Grief and Loss

Overview of the grieving process

Grief is a natural human response to the loss of a loved one. It can manifest itself in many ways. Grief moves in and out of stages from disbelief and denial, to anger and guilt, to finding a source of comfort, to eventually adjusting to the loss.

It is normal for both the dying person and the survivors to experience grief. For survivors, the grieving process can take many years and many forms. The challenge of accepting death and dying as the end stage of life is what the grieving process is all about.

What is anticipatory grief vs. sudden loss?

  • Anticipatory grief. This occurs when someone has a prolonged illness, and the patient as well as the family anticipates death. Anticipating the loss of a loved one can be just as painful and stressful as the actual act of losing that person. Anticipatory grief allows the family to prepare for the inevitable death. This can be a time to resolve issues and concerns, seek the support of spiritual leaders, family, and friends, and clarify the loved one's wishes for funeral and burial arrangements and other end-of-life issues.

  • Sudden loss. This is a death that happens unexpectedly and suddenly, such as a fatal accident or heart attack. Such tragedies can leave survivors feeling shocked and confused. Loved ones are often left with many questions, unresolved issues, and a range of emotions, including anger, guilt, and pain. Support from family, friends, and clergy is vital to people experiencing sudden loss.

What may happen in the case of anticipated death?

Many, although not all, people facing their own death are willing to discuss issues of death and dying. This can be a time to discuss spiritual issues, resolve family concerns, reflect on a loved one's life and accomplishments, and express gratitude. It also provides an opportunity to put practical matters in order, including the following. Consider:

  • Can funeral expenses be prepaid?

  • Which funeral home would the person prefer to handle arrangements?

  • Can the person assist with obituary information to make sure it is accurate and complete?

  • What are the individual's specific funeral wishes?

  • If a church service is in order, can the person facing death help plan favorite Scripture passages or hymns?

  • Is cremation or burial preferred?

  • Has a cemetery plot been purchased?

  • Does the person wish for memorial contributions to be made to a particular charity or benevolent organization?

  • Can the person direct others regarding important practical issues, such as wills, bank accounts, lawyer's name, pension plans, retirement funds, and life insurance policies?

What are the symptoms of grief?

For both the person facing death and survivors after the death of a loved one, it is natural to experience many symptoms of grief. These can include:

Physical symptoms:

  • Lack of energy; fatigue

  • Headaches and upset stomach

  • Excessive sleeping or, conversely, overworking and excessive activity

Emotional symptoms:

  • Memory lapses, distraction, and preoccupation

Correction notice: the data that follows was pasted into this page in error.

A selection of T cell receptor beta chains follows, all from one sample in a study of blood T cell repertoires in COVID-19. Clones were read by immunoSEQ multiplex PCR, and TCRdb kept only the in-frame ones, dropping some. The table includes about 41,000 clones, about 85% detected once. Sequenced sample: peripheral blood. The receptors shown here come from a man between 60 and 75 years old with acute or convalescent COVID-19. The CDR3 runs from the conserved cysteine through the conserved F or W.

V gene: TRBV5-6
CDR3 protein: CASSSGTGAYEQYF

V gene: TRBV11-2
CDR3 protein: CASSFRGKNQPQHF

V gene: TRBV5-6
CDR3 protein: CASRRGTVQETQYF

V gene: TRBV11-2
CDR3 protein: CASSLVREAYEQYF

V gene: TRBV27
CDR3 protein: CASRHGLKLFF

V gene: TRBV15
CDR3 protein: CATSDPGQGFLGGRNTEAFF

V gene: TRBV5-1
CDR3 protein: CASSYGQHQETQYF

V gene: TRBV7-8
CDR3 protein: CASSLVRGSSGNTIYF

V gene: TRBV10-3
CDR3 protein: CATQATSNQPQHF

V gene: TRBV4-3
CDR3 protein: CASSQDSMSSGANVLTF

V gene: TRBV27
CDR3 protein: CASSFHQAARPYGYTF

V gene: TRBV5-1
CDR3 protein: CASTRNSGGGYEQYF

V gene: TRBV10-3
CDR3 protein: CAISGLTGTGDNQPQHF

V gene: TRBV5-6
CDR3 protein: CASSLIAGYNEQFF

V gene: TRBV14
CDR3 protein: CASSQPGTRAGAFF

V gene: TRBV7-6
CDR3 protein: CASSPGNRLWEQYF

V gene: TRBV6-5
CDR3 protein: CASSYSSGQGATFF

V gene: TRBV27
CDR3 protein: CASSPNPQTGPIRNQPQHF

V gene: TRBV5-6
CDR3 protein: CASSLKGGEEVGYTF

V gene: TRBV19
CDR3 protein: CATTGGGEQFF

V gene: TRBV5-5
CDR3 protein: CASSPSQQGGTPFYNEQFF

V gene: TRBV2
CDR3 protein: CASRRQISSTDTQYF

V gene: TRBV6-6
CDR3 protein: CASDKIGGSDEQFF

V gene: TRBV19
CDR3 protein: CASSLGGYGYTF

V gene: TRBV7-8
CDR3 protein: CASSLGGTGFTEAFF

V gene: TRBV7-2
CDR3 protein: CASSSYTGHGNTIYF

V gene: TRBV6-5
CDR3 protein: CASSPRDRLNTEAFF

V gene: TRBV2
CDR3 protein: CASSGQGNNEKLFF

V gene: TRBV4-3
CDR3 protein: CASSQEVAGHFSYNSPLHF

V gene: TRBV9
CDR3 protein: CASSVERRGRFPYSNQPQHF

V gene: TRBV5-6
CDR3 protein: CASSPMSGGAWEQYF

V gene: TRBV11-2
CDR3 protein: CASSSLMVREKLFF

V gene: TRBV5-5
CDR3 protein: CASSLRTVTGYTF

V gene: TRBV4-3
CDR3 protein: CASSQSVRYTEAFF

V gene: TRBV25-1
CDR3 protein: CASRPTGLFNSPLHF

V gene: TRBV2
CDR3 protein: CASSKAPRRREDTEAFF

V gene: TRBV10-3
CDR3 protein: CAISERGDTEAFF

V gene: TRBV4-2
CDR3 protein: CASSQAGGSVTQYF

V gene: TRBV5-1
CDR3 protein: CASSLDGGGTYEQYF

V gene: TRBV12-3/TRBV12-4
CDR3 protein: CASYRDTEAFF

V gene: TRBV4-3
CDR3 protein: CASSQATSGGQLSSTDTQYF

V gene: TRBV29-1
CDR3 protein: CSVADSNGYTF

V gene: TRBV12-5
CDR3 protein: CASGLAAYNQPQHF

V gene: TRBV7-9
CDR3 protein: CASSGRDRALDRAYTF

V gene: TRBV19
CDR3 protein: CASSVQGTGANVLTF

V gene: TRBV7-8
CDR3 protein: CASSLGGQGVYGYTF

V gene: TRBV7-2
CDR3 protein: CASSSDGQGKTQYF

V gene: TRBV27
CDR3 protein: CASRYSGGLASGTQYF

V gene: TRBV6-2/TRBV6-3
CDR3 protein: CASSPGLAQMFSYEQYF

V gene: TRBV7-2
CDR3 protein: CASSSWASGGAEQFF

• Irritability

  • Depression and feelings of euphoria

  • Extreme anger or feelings of being resigned to the situation

Spiritual symptoms:

  • Feelings of being closer to God or feelings of anger and outrage at God

  • Strengthening of faith or questioning of faith

What are the different stages of grief?

It is natural for people who are facing death, as well as those they leave behind, to move through many stages of grief. For survivors, the grieving process can last for several months or for 2 to 3 years or more. The stages of grief do not necessarily fall into a set order, and vary greatly from 1 individual to another. People may move in and out of these stages at different times throughout the grieving process. These stages include:

  • Shock

  • Depression, loneliness, and a sense of isolation

  • Physical symptoms, such as headaches, body aches, or stomach distress

  • Feelings of panic

  • Guilt

  • Anger

  • Inability to return to daily routine

  • Return of feelings of hopefulness

  • Acceptance

If you or a loved one is experiencing a grieving period that seems to last longer than it should, you may want to seek professional counseling to assist you through the process. Your doctor may be a good referral source, or you may want to speak with your spiritual leader (such as priest, rabbi, and minister) for advice.

When providing support for the bereaved

There are many things you can do to assist a bereaved person. These include:

  • Sending cards or flowers

  • Preparing food

  • Providing child care

  • Mowing the lawn

  • Contributing to a cause which is meaningful to the family

  • Offering transportation

You may also consider the following when providing for the bereaved:

  • Be available. Sometimes, when people are grieving, they do not want to talk or listen, nor do they want you to talk or listen. They simply want you to be there for them.

  • Allow the grieving person the full range of his or her emotions, including anger and bitterness, which may sometimes be expressed against the doctors, God, or even the loved one who has died.

  • Be patient and understanding, but not patronizing. Do not claim to know how the other person is feeling. Do not force the person to talk or share feelings if he or she does not want to.

  • Do not be concerned about mentioning the deceased person's name or sharing a fond memory of the person while in the company of the bereaved. They, too, are thinking about their loved one, so it is acceptable and natural to bring the name into conversation.

  • Remember that grieving takes time and is a natural human process. No matter how much you want to "stop the hurt," the bereaved must endure the grieving process. Allow them time and care for them as they move through it.